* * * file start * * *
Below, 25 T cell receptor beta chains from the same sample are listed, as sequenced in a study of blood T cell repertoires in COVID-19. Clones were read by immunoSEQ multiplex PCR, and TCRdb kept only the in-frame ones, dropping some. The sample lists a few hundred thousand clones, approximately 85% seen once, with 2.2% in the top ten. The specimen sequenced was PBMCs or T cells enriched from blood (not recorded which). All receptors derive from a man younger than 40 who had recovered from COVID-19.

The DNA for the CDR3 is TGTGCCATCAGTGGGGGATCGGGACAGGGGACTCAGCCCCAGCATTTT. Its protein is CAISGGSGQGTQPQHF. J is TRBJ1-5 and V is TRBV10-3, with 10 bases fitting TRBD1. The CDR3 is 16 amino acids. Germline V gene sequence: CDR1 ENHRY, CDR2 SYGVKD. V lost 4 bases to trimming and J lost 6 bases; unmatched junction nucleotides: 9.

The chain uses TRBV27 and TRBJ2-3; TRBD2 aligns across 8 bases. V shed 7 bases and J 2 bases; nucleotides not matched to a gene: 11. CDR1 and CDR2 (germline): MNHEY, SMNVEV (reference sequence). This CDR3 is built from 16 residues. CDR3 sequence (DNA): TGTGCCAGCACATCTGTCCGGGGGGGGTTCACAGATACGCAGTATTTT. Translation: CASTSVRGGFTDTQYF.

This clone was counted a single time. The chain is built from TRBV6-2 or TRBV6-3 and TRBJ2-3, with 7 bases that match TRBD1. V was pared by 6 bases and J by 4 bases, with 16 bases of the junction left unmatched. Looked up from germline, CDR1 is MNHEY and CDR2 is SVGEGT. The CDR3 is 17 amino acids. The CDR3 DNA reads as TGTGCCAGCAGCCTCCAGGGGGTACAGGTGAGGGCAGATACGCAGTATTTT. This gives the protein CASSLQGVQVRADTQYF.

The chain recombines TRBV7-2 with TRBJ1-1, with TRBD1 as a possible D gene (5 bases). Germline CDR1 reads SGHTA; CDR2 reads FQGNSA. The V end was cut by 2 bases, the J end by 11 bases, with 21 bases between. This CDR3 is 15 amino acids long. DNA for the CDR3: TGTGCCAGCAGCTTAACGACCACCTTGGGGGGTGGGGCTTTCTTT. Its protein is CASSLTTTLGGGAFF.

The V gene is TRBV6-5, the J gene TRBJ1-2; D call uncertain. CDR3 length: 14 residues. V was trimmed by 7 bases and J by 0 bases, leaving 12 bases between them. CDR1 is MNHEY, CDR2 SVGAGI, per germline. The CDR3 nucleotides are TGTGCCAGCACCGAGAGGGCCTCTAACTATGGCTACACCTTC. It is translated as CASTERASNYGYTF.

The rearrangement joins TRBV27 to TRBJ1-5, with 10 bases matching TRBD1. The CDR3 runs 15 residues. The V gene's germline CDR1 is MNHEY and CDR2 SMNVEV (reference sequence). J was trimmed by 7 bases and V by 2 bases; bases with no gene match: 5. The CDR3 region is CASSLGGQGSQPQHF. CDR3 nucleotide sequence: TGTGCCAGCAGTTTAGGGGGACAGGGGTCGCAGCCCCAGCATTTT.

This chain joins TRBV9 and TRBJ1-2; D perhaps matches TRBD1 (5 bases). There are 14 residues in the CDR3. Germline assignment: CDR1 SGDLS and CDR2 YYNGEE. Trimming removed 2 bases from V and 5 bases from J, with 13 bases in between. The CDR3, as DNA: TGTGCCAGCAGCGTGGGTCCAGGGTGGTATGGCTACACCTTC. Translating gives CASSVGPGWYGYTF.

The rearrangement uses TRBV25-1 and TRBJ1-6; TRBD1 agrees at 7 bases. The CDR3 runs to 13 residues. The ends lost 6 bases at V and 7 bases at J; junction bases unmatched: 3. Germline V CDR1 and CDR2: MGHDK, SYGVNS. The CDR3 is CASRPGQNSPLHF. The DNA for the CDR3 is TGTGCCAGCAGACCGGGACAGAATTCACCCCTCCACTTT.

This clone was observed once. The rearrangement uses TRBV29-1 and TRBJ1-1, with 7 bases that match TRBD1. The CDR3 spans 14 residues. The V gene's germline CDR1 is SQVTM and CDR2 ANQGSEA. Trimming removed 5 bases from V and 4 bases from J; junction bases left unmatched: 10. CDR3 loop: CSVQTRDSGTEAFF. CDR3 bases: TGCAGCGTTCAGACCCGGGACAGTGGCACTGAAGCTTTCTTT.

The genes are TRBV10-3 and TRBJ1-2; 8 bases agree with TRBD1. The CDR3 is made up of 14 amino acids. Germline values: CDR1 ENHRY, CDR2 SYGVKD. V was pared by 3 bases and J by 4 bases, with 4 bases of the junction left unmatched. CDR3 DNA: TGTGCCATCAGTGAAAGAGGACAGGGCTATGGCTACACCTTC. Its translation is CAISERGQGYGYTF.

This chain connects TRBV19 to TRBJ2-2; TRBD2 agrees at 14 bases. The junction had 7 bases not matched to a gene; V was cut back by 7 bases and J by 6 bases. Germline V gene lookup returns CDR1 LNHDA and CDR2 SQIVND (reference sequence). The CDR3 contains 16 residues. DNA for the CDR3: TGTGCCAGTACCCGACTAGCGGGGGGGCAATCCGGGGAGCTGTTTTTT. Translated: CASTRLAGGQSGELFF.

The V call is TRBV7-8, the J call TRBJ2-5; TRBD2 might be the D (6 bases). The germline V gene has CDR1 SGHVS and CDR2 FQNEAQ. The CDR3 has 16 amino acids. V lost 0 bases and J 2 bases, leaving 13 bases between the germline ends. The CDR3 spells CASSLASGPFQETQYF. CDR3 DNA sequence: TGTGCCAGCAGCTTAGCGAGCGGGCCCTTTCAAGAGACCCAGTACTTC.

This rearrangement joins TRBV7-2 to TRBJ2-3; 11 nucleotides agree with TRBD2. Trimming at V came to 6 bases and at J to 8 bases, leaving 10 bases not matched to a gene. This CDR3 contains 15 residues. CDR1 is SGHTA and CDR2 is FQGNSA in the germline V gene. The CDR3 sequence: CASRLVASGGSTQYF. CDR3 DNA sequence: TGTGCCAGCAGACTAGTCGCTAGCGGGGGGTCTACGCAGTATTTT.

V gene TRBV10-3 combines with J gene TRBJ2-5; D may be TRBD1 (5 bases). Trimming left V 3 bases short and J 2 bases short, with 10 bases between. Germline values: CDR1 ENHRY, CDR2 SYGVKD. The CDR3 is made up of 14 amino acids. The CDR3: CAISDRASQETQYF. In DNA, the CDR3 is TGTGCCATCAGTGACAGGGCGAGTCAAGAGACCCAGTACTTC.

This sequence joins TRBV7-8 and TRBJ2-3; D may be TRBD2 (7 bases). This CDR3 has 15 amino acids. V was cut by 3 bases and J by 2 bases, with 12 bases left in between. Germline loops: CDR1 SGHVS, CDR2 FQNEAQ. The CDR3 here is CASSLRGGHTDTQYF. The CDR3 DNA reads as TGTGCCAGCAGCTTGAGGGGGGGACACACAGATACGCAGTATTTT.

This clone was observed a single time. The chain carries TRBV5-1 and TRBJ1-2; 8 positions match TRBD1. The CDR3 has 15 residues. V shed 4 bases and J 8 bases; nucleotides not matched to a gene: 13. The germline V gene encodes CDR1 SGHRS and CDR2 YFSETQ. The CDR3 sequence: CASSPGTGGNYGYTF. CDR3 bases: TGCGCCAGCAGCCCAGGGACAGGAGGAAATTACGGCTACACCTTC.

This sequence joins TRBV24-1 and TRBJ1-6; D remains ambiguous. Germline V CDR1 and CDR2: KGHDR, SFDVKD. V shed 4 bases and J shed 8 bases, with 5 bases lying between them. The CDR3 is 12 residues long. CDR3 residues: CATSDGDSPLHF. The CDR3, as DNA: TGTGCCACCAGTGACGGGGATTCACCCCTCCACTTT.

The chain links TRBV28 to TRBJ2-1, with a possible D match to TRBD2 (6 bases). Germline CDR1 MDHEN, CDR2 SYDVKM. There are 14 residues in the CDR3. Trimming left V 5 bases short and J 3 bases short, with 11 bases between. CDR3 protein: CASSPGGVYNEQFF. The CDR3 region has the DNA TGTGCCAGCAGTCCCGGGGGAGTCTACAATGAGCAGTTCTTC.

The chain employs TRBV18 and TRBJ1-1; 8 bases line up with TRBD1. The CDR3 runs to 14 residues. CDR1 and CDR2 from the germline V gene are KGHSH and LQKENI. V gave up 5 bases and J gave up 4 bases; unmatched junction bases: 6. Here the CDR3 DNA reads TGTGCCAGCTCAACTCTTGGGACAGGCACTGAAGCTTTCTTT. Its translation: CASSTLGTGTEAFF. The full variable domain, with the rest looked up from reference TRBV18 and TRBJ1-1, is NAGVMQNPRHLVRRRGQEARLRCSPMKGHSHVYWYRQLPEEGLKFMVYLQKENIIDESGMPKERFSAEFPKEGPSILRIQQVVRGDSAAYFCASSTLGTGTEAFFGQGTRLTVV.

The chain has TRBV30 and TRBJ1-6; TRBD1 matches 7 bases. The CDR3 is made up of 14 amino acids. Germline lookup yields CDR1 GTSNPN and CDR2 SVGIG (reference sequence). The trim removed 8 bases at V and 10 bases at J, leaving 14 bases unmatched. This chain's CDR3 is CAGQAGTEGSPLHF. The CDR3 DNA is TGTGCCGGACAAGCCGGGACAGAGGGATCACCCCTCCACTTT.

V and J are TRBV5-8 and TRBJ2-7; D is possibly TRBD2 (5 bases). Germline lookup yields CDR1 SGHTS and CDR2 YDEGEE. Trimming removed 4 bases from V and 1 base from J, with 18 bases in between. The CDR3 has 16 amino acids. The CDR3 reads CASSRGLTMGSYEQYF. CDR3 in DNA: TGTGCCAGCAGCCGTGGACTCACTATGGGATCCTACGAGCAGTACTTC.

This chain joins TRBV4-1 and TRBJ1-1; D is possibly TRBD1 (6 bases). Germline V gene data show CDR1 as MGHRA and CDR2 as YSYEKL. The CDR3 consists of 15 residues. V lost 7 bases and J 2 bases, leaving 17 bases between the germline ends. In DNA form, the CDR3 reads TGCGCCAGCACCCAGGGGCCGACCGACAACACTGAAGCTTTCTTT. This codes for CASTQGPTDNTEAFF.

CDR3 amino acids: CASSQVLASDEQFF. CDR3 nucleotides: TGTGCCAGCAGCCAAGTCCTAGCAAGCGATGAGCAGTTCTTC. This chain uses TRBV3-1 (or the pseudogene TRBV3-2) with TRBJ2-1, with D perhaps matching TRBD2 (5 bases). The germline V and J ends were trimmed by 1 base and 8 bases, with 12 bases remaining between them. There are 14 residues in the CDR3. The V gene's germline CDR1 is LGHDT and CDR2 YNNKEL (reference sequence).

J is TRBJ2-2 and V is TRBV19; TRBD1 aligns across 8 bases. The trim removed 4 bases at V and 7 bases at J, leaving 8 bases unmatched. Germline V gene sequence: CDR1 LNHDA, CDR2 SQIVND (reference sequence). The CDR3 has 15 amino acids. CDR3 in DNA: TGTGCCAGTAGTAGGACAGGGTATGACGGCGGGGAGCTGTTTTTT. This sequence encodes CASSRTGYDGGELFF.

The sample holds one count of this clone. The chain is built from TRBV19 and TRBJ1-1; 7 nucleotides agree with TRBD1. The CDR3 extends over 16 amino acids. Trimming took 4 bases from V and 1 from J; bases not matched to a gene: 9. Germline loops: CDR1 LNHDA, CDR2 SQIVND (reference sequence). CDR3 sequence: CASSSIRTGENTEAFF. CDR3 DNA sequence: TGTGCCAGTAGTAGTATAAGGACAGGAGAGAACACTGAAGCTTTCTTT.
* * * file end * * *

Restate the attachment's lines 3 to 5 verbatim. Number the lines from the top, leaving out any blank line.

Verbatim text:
The chain uses TRBV27 and TRBJ2-3; TRBD2 aligns across 8 bases. V shed 7 bases and J 2 bases; nucleotides not matched to a gene: 11. CDR1 and CDR2 (germline): MNHEY, SMNVEV (reference sequence). This CDR3 is built from 16 residues. CDR3 sequence (DNA): TGTGCCAGCACATCTGTCCGGGGGGGGTTCACAGATACGCAGTATTTT. Translation: CASTSVRGGFTDTQYF.

This clone was counted a single time. The chain is built from TRBV6-2 or TRBV6-3 and TRBJ2-3, with 7 bases that match TRBD1. V was pared by 6 bases and J by 4 bases, with 16 bases of the junction left unmatched. Looked up from germline, CDR1 is MNHEY and CDR2 is SVGEGT. The CDR3 is 17 amino acids. The CDR3 DNA reads as TGTGCCAGCAGCCTCCAGGGGGTACAGGTGAGGGCAGATACGCAGTATTTT. This gives the protein CASSLQGVQVRADTQYF.

The chain recombines TRBV7-2 with TRBJ1-1, with TRBD1 as a possible D gene (5 bases). Germline CDR1 reads SGHTA; CDR2 reads FQGNSA. The V end was cut by 2 bases, the J end by 11 bases, with 21 bases between. This CDR3 is 15 amino acids long. DNA for the CDR3: TGTGCCAGCAGCTTAACGACCACCTTGGGGGGTGGGGCTTTCTTT. Its protein is CASSLTTTLGGGAFF.